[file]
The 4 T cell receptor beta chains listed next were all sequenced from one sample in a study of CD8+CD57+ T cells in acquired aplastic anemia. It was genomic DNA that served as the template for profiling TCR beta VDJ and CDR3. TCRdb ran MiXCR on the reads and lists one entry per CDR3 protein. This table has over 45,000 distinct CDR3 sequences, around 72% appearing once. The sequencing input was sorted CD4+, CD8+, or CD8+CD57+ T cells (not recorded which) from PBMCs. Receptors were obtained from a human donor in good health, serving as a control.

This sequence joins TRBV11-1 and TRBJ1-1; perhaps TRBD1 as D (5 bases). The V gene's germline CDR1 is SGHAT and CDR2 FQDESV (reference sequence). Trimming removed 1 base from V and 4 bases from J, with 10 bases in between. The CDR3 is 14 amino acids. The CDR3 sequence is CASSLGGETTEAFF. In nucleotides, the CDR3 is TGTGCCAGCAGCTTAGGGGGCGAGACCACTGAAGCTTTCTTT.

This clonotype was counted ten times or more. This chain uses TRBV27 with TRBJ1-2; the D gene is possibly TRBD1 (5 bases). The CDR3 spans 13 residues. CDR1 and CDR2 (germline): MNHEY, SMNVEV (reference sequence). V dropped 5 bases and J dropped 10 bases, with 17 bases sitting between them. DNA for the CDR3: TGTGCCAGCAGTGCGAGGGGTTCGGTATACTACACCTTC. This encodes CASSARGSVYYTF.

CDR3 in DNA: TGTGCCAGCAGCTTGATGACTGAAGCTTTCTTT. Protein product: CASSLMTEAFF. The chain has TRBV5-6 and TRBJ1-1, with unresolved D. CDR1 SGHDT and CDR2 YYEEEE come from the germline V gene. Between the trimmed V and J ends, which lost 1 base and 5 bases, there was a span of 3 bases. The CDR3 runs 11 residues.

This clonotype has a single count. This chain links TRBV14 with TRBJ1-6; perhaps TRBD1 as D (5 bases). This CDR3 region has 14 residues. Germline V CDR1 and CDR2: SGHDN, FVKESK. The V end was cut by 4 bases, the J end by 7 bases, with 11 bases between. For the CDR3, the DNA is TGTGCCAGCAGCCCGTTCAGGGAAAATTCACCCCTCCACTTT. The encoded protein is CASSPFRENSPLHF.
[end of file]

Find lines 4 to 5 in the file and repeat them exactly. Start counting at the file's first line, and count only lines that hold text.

CDR3 in DNA: TGTGCCAGCAGCTTGATGACTGAAGCTTTCTTT. Protein product: CASSLMTEAFF. The chain has TRBV5-6 and TRBJ1-1, with unresolved D. CDR1 SGHDT and CDR2 YYEEEE come from the germline V gene. Between the trimmed V and J ends, which lost 1 base and 5 bases, there was a span of 3 bases. The CDR3 runs 11 residues.

This clonotype has a single count. This chain links TRBV14 with TRBJ1-6; perhaps TRBD1 as D (5 bases). This CDR3 region has 14 residues. Germline V CDR1 and CDR2: SGHDN, FVKESK. The V end was cut by 4 bases, the J end by 7 bases, with 11 bases between. For the CDR3, the DNA is TGTGCCAGCAGCCCGTTCAGGGAAAATTCACCCCTCCACTTT. The encoded protein is CASSPFRENSPLHF.